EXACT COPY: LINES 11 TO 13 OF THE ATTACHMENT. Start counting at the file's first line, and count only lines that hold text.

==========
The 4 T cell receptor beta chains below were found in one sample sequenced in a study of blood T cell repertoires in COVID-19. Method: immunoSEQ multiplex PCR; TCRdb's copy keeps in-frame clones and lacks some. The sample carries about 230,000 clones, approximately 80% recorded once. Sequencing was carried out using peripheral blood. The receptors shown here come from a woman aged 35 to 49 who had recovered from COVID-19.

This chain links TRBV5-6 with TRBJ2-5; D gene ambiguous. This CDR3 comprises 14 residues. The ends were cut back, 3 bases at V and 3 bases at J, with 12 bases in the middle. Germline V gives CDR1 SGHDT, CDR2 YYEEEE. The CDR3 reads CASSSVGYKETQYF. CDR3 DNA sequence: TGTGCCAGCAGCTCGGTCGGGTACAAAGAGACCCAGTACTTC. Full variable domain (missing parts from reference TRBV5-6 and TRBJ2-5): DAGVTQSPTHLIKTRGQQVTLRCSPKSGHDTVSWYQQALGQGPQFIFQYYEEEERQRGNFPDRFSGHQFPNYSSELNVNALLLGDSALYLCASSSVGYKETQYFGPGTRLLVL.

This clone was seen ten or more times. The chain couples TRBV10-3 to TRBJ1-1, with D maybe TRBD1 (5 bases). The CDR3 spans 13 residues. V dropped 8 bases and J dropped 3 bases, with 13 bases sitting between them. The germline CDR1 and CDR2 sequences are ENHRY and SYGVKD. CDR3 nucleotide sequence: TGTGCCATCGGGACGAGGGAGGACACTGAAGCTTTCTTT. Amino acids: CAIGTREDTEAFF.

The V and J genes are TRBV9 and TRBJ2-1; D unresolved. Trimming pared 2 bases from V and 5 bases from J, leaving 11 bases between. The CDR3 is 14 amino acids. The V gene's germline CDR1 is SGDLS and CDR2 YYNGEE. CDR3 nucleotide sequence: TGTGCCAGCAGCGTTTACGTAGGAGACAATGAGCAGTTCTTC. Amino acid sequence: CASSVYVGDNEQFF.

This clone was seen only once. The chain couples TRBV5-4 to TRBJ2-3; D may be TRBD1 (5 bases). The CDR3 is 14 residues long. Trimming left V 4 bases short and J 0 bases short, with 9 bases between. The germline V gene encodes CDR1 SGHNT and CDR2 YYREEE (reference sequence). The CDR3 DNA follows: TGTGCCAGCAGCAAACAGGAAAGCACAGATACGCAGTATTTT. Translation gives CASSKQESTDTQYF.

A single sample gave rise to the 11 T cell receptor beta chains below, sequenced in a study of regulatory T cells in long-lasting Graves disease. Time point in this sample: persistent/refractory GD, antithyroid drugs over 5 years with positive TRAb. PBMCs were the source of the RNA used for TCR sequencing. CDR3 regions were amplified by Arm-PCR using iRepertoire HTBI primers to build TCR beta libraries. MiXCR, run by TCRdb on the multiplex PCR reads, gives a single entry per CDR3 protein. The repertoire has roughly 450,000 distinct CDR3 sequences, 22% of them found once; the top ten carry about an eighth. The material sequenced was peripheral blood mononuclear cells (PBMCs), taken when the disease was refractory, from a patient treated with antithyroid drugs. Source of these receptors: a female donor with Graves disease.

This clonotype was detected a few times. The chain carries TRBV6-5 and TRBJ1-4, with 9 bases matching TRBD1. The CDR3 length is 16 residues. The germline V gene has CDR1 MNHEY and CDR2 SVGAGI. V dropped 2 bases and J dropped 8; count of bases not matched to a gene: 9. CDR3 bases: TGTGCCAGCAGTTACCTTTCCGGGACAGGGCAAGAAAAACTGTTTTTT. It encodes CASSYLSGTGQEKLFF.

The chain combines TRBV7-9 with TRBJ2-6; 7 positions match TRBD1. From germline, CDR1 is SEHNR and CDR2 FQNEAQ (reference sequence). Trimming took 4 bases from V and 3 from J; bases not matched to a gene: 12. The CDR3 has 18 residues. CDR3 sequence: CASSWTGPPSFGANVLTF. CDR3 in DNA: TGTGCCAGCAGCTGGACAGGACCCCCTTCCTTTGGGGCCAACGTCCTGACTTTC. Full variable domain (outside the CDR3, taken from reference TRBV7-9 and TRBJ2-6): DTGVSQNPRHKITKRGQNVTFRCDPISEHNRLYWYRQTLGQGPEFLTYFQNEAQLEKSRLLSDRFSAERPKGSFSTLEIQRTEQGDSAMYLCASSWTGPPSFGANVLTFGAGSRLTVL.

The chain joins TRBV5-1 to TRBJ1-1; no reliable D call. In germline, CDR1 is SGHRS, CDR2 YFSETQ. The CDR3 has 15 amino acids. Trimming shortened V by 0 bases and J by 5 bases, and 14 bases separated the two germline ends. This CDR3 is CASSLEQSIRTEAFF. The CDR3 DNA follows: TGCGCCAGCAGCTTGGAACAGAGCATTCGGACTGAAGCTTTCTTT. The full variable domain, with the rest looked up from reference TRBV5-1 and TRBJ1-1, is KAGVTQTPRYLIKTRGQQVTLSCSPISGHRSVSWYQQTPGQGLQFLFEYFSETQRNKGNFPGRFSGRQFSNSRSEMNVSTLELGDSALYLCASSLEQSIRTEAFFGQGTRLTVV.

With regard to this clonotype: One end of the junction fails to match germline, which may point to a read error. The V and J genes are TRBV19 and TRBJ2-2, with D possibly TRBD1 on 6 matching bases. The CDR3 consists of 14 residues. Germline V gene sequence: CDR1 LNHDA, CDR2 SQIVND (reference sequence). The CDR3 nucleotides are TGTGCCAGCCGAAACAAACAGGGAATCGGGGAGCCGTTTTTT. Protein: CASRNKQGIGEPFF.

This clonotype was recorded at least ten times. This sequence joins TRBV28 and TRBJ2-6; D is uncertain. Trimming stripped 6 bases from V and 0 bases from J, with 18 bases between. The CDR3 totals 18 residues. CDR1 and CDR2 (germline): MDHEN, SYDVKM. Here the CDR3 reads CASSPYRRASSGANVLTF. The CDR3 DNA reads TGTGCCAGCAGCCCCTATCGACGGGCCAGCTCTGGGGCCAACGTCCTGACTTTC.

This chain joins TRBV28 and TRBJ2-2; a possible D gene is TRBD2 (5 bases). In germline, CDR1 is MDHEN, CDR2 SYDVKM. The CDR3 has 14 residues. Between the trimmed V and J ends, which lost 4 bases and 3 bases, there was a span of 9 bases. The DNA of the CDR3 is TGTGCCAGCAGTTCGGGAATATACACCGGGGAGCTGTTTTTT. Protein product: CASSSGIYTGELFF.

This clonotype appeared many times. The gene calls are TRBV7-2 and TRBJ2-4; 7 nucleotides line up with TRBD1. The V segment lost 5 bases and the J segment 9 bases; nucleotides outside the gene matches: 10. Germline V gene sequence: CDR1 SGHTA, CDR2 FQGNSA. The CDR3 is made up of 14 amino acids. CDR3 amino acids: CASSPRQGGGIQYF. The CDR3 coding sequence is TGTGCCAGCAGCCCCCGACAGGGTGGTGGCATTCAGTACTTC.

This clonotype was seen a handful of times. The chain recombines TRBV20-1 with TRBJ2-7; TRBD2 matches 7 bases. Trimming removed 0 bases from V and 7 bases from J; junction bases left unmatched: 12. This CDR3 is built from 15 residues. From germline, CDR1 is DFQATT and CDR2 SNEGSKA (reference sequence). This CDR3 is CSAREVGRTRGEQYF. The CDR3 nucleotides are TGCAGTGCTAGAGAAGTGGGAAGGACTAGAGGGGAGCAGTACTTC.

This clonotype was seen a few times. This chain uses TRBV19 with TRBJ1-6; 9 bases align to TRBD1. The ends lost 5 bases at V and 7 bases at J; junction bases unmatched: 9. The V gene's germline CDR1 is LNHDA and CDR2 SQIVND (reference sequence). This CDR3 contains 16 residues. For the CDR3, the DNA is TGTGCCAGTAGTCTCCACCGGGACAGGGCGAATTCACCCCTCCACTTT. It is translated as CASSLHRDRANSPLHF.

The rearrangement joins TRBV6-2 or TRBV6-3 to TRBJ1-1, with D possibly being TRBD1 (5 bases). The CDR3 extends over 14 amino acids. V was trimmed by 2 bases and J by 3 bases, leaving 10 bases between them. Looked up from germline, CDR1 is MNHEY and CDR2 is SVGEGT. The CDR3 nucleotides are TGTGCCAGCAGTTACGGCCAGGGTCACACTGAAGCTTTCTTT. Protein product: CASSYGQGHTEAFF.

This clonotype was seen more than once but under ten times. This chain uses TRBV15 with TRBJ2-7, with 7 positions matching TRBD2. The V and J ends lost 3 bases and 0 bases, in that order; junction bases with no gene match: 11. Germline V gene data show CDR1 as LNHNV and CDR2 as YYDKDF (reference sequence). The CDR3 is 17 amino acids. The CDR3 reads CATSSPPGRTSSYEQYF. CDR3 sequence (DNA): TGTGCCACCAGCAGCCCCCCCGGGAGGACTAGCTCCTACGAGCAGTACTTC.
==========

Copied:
This clonotype was recorded at least ten times. This sequence joins TRBV28 and TRBJ2-6; D is uncertain. Trimming stripped 6 bases from V and 0 bases from J, with 18 bases between. The CDR3 totals 18 residues. CDR1 and CDR2 (germline): MDHEN, SYDVKM. Here the CDR3 reads CASSPYRRASSGANVLTF. The CDR3 DNA reads TGTGCCAGCAGCCCCTATCGACGGGCCAGCTCTGGGGCCAACGTCCTGACTTTC.

This chain joins TRBV28 and TRBJ2-2; a possible D gene is TRBD2 (5 bases). In germline, CDR1 is MDHEN, CDR2 SYDVKM. The CDR3 has 14 residues. Between the trimmed V and J ends, which lost 4 bases and 3 bases, there was a span of 9 bases. The DNA of the CDR3 is TGTGCCAGCAGTTCGGGAATATACACCGGGGAGCTGTTTTTT. Protein product: CASSSGIYTGELFF.

This clonotype appeared many times. The gene calls are TRBV7-2 and TRBJ2-4; 7 nucleotides line up with TRBD1. The V segment lost 5 bases and the J segment 9 bases; nucleotides outside the gene matches: 10. Germline V gene sequence: CDR1 SGHTA, CDR2 FQGNSA. The CDR3 is made up of 14 amino acids. CDR3 amino acids: CASSPRQGGGIQYF. The CDR3 coding sequence is TGTGCCAGCAGCCCCCGACAGGGTGGTGGCATTCAGTACTTC.